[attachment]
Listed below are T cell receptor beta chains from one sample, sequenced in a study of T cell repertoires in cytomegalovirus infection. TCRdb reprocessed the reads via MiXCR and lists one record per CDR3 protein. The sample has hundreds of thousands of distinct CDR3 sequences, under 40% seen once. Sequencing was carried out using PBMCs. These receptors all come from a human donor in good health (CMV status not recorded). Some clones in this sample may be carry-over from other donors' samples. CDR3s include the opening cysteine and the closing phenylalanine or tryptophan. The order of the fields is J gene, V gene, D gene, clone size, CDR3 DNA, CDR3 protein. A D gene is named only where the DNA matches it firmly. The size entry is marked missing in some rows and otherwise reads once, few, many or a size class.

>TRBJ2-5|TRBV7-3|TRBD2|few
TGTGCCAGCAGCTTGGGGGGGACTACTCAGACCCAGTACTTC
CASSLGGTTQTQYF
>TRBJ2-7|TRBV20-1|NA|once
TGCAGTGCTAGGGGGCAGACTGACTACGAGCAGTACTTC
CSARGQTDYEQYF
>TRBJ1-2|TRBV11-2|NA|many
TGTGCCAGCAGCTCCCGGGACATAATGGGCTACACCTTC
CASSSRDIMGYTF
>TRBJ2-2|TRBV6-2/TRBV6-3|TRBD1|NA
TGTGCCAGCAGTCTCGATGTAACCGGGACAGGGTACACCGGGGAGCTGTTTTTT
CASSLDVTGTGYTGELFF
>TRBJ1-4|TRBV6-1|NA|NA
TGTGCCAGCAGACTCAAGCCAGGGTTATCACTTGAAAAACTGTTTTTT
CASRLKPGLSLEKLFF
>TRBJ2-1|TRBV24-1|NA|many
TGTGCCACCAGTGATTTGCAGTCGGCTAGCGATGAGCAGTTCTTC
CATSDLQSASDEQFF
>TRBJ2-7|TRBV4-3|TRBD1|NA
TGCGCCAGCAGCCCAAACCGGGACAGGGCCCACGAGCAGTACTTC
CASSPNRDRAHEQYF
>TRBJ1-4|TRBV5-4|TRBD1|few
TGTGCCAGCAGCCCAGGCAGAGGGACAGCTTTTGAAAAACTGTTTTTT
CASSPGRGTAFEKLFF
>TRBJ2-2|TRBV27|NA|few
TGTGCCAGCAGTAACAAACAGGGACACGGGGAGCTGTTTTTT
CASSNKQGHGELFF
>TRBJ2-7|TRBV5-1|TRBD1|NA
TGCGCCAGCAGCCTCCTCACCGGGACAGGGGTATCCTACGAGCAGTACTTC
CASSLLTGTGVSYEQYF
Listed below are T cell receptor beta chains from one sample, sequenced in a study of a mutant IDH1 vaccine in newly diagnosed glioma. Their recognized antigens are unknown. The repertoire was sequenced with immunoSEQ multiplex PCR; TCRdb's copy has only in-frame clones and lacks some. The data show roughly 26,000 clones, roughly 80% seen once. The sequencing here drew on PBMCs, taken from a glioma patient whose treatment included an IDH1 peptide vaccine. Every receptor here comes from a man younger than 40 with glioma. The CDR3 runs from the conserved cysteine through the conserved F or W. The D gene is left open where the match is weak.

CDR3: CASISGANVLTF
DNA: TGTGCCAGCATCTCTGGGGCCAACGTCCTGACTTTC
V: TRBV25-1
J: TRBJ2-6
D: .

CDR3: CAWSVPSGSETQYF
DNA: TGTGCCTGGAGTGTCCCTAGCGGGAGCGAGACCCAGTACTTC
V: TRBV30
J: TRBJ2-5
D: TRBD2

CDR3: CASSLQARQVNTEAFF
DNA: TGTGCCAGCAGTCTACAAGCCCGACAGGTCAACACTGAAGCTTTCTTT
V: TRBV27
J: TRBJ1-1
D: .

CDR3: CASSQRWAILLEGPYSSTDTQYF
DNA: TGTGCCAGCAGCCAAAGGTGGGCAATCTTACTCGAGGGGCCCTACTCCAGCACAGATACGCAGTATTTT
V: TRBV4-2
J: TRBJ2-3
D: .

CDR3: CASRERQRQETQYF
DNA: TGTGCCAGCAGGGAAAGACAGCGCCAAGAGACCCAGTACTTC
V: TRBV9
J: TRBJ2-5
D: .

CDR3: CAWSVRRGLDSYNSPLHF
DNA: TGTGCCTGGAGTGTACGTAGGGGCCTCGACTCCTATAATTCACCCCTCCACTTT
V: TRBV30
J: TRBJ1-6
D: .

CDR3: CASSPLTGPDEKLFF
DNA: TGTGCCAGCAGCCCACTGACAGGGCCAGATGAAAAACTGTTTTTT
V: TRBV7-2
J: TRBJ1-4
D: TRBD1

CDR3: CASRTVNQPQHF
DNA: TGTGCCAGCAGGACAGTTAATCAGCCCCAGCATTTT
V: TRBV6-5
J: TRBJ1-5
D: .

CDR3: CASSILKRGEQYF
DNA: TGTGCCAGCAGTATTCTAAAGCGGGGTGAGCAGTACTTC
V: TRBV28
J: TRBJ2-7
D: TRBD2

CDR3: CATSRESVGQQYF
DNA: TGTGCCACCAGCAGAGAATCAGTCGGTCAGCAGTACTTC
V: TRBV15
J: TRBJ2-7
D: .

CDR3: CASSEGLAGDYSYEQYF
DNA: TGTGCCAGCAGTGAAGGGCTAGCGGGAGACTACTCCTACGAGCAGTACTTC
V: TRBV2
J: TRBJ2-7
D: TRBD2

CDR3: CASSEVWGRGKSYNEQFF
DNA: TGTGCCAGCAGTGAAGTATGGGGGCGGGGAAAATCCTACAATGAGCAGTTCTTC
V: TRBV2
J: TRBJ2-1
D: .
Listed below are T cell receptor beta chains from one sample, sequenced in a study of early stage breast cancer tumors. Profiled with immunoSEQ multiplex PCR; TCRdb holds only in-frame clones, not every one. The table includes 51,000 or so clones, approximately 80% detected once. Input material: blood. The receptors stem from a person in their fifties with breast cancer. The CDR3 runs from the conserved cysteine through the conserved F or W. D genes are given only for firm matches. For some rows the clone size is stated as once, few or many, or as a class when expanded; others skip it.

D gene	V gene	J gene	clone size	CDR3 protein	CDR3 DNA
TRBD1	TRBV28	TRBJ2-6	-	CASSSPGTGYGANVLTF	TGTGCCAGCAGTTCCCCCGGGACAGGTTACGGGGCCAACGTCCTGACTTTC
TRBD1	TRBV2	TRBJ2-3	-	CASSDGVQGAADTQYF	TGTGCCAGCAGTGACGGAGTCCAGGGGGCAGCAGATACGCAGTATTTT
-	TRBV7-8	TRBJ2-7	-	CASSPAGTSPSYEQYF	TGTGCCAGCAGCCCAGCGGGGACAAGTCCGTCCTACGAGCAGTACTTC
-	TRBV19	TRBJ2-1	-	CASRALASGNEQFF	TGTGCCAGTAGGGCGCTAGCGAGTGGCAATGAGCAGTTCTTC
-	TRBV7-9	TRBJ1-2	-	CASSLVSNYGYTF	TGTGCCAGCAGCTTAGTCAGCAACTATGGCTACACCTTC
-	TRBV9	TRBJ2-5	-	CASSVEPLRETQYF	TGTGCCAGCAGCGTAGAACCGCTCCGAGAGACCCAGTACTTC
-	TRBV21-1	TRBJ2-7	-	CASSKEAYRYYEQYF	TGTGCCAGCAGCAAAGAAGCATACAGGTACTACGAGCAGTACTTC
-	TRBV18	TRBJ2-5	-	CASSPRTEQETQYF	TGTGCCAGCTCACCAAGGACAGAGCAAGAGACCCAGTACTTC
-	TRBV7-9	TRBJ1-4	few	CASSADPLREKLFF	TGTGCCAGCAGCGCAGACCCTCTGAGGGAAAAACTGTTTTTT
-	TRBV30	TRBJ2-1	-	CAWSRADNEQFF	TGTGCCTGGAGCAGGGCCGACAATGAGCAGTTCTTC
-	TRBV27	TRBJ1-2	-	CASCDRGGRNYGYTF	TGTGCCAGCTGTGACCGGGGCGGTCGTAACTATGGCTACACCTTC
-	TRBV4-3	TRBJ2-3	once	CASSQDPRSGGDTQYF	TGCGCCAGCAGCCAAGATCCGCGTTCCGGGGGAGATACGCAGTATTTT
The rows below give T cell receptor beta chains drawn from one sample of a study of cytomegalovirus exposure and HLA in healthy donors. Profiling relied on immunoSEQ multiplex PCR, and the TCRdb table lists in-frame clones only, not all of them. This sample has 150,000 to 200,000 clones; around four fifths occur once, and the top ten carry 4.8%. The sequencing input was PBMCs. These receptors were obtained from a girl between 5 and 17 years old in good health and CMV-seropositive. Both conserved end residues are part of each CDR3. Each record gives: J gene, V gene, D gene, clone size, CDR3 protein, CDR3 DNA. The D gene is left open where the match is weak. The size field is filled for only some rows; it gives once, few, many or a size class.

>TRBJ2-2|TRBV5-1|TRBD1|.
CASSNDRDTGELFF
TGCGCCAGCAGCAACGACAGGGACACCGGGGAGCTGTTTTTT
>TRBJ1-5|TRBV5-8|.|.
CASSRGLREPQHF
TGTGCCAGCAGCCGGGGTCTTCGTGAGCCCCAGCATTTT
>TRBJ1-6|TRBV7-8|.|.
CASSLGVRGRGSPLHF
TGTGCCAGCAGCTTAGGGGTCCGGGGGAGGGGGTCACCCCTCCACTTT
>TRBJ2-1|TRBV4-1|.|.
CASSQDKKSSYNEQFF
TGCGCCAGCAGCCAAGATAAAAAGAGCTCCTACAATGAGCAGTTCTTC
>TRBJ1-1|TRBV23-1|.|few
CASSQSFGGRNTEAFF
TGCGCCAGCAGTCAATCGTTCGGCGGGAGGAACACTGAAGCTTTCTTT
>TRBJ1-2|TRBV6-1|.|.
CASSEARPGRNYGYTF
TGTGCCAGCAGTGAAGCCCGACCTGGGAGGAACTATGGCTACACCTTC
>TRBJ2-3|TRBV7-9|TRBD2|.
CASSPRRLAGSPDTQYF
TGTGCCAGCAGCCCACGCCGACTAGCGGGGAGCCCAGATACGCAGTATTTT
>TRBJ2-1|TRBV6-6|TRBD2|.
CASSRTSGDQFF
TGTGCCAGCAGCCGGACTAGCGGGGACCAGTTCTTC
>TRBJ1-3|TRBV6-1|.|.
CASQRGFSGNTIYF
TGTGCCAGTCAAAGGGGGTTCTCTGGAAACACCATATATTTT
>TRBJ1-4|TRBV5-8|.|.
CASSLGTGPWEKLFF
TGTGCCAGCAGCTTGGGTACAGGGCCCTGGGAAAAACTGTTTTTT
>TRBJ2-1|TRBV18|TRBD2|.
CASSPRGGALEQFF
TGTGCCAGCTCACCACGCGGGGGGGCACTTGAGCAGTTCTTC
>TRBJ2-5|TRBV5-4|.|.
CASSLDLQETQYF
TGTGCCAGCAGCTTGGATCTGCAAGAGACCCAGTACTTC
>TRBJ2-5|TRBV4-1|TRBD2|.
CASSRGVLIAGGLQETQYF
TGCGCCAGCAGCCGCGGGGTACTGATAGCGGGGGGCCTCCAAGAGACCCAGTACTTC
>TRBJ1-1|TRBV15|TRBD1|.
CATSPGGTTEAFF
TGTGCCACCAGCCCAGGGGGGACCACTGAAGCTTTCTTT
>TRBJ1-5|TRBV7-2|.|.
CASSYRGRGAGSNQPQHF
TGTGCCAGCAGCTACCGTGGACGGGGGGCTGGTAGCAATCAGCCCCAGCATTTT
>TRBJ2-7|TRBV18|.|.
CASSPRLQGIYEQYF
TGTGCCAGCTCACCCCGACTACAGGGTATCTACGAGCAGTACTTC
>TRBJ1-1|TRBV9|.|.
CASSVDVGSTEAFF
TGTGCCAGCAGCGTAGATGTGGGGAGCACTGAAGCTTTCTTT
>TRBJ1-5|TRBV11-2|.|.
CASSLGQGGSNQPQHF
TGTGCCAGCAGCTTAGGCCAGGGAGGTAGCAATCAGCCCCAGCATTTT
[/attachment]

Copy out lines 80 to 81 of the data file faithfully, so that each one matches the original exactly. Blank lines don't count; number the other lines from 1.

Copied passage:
V: TRBV15
J: TRBJ2-7